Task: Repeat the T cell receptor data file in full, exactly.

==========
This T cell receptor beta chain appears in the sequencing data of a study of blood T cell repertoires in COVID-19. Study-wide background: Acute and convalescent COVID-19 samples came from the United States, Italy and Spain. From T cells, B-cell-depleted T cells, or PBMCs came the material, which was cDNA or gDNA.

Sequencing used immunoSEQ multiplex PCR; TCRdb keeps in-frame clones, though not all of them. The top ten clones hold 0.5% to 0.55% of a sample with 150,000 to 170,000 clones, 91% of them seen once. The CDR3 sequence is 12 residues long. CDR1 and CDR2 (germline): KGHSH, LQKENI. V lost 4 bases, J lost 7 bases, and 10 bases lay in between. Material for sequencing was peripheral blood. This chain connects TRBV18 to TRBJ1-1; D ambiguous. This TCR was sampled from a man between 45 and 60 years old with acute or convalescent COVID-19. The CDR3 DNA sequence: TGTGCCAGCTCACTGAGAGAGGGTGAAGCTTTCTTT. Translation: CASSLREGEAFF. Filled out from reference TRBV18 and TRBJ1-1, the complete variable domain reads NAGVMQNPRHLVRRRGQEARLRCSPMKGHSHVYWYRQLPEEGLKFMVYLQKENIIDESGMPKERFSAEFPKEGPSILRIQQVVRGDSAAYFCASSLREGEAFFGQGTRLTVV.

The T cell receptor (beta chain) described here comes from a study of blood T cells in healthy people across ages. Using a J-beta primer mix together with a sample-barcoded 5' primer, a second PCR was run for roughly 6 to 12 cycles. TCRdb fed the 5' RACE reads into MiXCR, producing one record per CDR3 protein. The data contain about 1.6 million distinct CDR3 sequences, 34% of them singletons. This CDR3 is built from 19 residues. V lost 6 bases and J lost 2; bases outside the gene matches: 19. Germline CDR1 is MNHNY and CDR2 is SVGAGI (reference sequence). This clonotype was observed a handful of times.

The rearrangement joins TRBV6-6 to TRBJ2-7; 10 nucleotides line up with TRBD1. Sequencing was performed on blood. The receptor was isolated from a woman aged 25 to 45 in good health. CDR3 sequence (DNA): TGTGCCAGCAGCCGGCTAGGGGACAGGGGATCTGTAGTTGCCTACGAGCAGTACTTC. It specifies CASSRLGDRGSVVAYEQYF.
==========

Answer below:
This T cell receptor beta chain appears in the sequencing data of a study of blood T cell repertoires in COVID-19. Study-wide background: Acute and convalescent COVID-19 samples came from the United States, Italy and Spain. From T cells, B-cell-depleted T cells, or PBMCs came the material, which was cDNA or gDNA.

Sequencing used immunoSEQ multiplex PCR; TCRdb keeps in-frame clones, though not all of them. The top ten clones hold 0.5% to 0.55% of a sample with 150,000 to 170,000 clones, 91% of them seen once. The CDR3 sequence is 12 residues long. CDR1 and CDR2 (germline): KGHSH, LQKENI. V lost 4 bases, J lost 7 bases, and 10 bases lay in between. Material for sequencing was peripheral blood. This chain connects TRBV18 to TRBJ1-1; D ambiguous. This TCR was sampled from a man between 45 and 60 years old with acute or convalescent COVID-19. The CDR3 DNA sequence: TGTGCCAGCTCACTGAGAGAGGGTGAAGCTTTCTTT. Translation: CASSLREGEAFF. Filled out from reference TRBV18 and TRBJ1-1, the complete variable domain reads NAGVMQNPRHLVRRRGQEARLRCSPMKGHSHVYWYRQLPEEGLKFMVYLQKENIIDESGMPKERFSAEFPKEGPSILRIQQVVRGDSAAYFCASSLREGEAFFGQGTRLTVV.

The T cell receptor (beta chain) described here comes from a study of blood T cells in healthy people across ages. Using a J-beta primer mix together with a sample-barcoded 5' primer, a second PCR was run for roughly 6 to 12 cycles. TCRdb fed the 5' RACE reads into MiXCR, producing one record per CDR3 protein. The data contain about 1.6 million distinct CDR3 sequences, 34% of them singletons. This CDR3 is built from 19 residues. V lost 6 bases and J lost 2; bases outside the gene matches: 19. Germline CDR1 is MNHNY and CDR2 is SVGAGI (reference sequence). This clonotype was observed a handful of times.

The rearrangement joins TRBV6-6 to TRBJ2-7; 10 nucleotides line up with TRBD1. Sequencing was performed on blood. The receptor was isolated from a woman aged 25 to 45 in good health. CDR3 sequence (DNA): TGTGCCAGCAGCCGGCTAGGGGACAGGGGATCTGTAGTTGCCTACGAGCAGTACTTC. It specifies CASSRLGDRGSVVAYEQYF.